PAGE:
Just how do we know this to be true?

Because He has given us detailed examples in His word.

Using the seven churches in Asia found in the Book of Revelation as our guide, we find that Jesus had many things to say to these churches. The word that Jesus spoke to each individual church reflected their spiritual condition and relationship with Christ. Some received words of comfort and edification, while others received words of rebuke and correction.

Imagine if you will two columns, one with pluses and one with minuses, and in each of those columns Jesus lists the positives and the negatives that He has found within each of these seven churches.

Yet for all of that, there are commonalities in what Jesus had to say to them. For example, to each one of the churches of Revelation Jesus says the same two words:

“I KNOW”

  • I know your works, your labor, your patience…
  • I know your works, tribulation, and poverty…
  • I know your works, and where you dwell…
  • I know your works, love, service, faith, and your patience…
  • I know your works, that you have a name that you are alive, but you are dead…
  • I know your works…
  • I know your works, that you are neither cold nor hot. I could wish you were cold or hot…

“I KNOW”

So how do we know that God really does care about us, and that he knows what we are going through?

Because He knows you more intimately than you could ever know yourself. Just as He knew every detail of each of the seven churches of Revelation, so does He know you.

We can take comfort in knowing that Jesus knows all about it.

Ron

 

How Good Do We Have to Be?

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This is the title of a book written by Harold S. Kushner. Full disclaimer: before seeing this book on a shelf along with several other used books, I had never heard of either the author or the book, therefore I have no idea of its contents.

What intrigued me about it however was the title, because this is THE question that people have been asking for thousands of years.

Just how much do I have to do, and how good is good enough to make it into heaven?

We all know that the underlying belief system for many people is one based upon works. If you’re a good enough person, meaning that at the end of your life your good deeds outweigh the bad, that’s all that’s required to gain entrance into heaven.

If you’re like me, you’ve heard this all of your life. That’s how pervasive this belief is.

So, is it possible to be ‘good enough’?  If so, how exactly do you measure what ‘good enough’ is? Is there a sliding scale or barometer of ‘good’? Has the criteria for ‘good enough’ been made available to us all?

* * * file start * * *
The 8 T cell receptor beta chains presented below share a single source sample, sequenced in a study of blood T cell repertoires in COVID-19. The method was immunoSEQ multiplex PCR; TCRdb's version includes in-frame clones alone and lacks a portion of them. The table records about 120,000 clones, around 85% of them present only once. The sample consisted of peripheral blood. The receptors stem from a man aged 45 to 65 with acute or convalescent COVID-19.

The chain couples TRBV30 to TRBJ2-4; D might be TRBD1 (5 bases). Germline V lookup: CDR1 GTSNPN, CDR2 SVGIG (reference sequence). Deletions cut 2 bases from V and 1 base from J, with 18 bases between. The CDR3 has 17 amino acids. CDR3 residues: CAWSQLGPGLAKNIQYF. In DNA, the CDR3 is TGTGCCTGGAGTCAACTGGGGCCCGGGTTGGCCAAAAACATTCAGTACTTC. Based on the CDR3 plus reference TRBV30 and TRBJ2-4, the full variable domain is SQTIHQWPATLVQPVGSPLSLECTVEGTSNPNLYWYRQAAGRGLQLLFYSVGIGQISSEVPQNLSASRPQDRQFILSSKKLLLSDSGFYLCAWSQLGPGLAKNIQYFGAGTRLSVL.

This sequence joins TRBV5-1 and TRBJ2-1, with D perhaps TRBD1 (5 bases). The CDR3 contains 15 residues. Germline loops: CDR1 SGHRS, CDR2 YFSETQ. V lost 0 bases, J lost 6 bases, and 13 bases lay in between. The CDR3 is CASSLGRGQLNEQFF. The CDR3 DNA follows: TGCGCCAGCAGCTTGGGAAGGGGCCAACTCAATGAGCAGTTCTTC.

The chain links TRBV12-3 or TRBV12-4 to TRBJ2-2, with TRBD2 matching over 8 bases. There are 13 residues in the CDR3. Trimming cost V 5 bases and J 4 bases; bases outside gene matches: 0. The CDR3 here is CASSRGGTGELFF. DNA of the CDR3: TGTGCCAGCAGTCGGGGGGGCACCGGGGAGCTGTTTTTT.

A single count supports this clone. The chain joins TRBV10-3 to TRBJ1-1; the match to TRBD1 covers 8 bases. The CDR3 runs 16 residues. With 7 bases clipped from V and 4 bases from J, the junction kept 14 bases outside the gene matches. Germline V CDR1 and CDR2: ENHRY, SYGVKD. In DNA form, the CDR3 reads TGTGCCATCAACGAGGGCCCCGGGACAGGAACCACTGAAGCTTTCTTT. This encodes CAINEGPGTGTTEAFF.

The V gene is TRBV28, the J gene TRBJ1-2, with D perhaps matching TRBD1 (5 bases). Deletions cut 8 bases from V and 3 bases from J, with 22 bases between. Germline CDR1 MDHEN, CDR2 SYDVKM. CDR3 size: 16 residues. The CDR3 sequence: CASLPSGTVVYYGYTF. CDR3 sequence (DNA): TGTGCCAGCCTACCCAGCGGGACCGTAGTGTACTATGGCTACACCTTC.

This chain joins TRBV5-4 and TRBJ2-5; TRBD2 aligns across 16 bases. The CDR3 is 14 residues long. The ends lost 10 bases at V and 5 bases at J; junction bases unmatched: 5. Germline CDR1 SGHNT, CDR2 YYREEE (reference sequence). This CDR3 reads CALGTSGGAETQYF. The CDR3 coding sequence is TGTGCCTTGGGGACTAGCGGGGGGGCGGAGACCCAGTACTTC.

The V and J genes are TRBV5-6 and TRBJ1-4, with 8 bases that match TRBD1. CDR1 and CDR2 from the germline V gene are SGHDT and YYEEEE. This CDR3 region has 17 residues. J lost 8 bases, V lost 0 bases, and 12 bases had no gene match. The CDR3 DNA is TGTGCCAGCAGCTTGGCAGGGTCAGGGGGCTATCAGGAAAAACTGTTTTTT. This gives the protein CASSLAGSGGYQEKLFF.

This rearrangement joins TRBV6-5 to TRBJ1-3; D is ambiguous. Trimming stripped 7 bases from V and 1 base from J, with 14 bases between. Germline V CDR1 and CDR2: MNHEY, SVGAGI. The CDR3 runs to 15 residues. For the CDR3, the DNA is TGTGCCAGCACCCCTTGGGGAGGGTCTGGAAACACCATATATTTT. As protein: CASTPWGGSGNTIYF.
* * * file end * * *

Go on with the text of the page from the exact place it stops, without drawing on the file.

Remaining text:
For the answer to those  questions, let’s go to the official source of information for understanding heaven’s entry fee: God’s Word.

The Psalmist declared that there were none that were good. Not even one!

The Lord looked down from heaven upon the children of men, to see if there were any that did understand, and seek God. They are all gone aside, they are all together become filthy: there is none that doeth good, no, not one.   Psalm 14:2,3

Jesus, in response to the question of “Good Master, what good thing shall I do, that I may have eternal life?”, said “Why do you call me good? there is none good but one, that is, God…”  Matthew 19:16,17

The man that asked Jesus this question was very wealthy, and believed (like many of us) that the key to inheriting eternal life was found in the word ‘good’. He likely thought he could donate a sum of money or possessions, or that by doing a “good thing” it would ensure him entry into heaven.

Unfortunately for this man (and billions like him), the scriptures are clear that any priority placed on ‘good’ is misplaced. That is because ‘good’ as defined by man is never going to be ‘good enough’.

That is why Jesus said that there is no one good, but God.

In other words, apart from God man can never be ‘good enough’ to inherit heaven. If he could, there would have been no need for Jesus to come and offer Himself as a sacrifice for our sins. Indeed, He has died in vain if we ourselves could somehow be ‘good enough’.

If your church or denomination teaches you that God will accept you because of your good works, you are sitting under deception. God will only accept you because he sees that your sins have been covered by the blood of his only Son.

If we were to humble our hearts and really think about it, is there really anything within us that is good, except for the Lord himself? For me personally, I know that the answer to that is NO!

Any good found within me has nothing to do with me, and everything to do with Him!

How about you?

Be blessed,

Ron

 

 

The very real dangers of entanglement

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Are you one of those people who frequently says, “where did the time go”?